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Costa Rica’s Constitutional Court Approves Cannabis Legalization Bill

Costa Rica is now one step closer in legalizing domestic cannabis. On December 1, the country’s constitutional court, known as “Sala IV,” found nothing in the legislation that was originally passed on October 21 that would prevent it from becoming law. With 33 votes in favor and 13 against, the Legislative Assembly approved the bill at first.

This is a significant step. Costa Rica’s law project 21.388, entitled the “Law on Cannabis for medicinal and therapeutic use and Hemp for industrial use” was first approved in late October by the legislative assembly. Instead of moving directly to the second vote, however, 10 members of the legislative assembly sent the in-progress statute to the Constitutional Chamber of the Supreme Court to be reviewed. This was primarily to stop its passage.

Just the day before the bill was initially passed, on October 20, Panama, the country’s neighbour to the south, finally legalized medical cannabis too. It is very likely that this move prompted Costa Rica’s brief sidestep.

Costa Rica: What’s next?

Legislator Zoila Volio asked President Carlos Alvarado for permission to summon the initiative to be considered by the Legislative Assembly. The Minister of the Presidency, Geannina Dinarte has already said publicly that the bill would be summoned to an “extraordinary session” for a vote now that the court ruling has been passed down.

Since two years, Reform is pending.

Since August this year, one company is allowed to research the feasibility of cannabis.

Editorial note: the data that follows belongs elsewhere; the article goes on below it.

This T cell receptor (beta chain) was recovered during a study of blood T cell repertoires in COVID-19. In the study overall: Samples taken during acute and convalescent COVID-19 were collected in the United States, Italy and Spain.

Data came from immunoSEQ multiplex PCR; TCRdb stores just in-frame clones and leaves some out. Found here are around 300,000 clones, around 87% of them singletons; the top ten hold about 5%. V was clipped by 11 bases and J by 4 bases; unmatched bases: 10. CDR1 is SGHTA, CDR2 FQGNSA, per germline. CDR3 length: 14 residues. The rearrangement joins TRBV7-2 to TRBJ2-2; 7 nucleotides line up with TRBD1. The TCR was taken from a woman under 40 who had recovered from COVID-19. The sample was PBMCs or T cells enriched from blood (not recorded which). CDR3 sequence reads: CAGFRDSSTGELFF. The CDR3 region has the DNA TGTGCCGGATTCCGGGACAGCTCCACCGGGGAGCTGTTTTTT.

Costa Rica Cannabis Tourism Trade on the Verge

Costa Rica is known for its cannabis availability and decriminalization. Although cannabis production is still illegal, possession of marijuana has been made legal. The Costa Rican Narcotic Drug Act provides for eight- to fifteen year sentences for cultivation, manufacturing and possession.

A country in Central America with just over five million inhabitants, it is bordered by Panama and Nicaragua to the North and Panama the South. This has been an attractive destination for retirees from the USA who want to live a lifestyle that’s more laid back.

1948 saw the end of the nation’s army. As of 1949, all budgeted funds that would have been allocated to the country’s defense were rerouted to providing health care services and education. Costa Rica has a reputation for having stable democracy, progressive social policies, and a strong economy.

The country would be able to have a regulated cannabis industry that would provide income and jobs for its residents, as well as make it one of the top medical marijuana vacation destinations in the world.

Costa Rica borders the Pacific and Caribbean. Much of Costa Rica is covered in lush rainforests. The country is the top-ranked destination in Central America. People visit it because of its biodiversity and for the exotic ecotourism experiences.

The results will be extremely positive if you include cannabis.

This area of the world may offer opportunities to improve the environment and the potential for ecological development.

Sustainable Cannabis

The discussion about what constitutes “sustainable” practices in this industry are an ongoing debate. There are many ways to approach this idea—from efficient grow and processing operations to labor relations.

To compete in the global medical market, cannabis must be produced to a higher pharmaceutical standard (GMP), than other crops. These crops cannot be grown outdoors. Therefore, it is possible that, from a property perspective, South America’s development might be highly disruptive. See Brazil for starters.

Costa Rica’s liberal approach to conserving rainforests may allow this model to survive in an environment that is not first world.

No matter the difficulties of tomorrow as the industry develops, one thing is very clear with the forward motion of Costa Rica’s legalization of cannabis. Another “green domino” has fallen.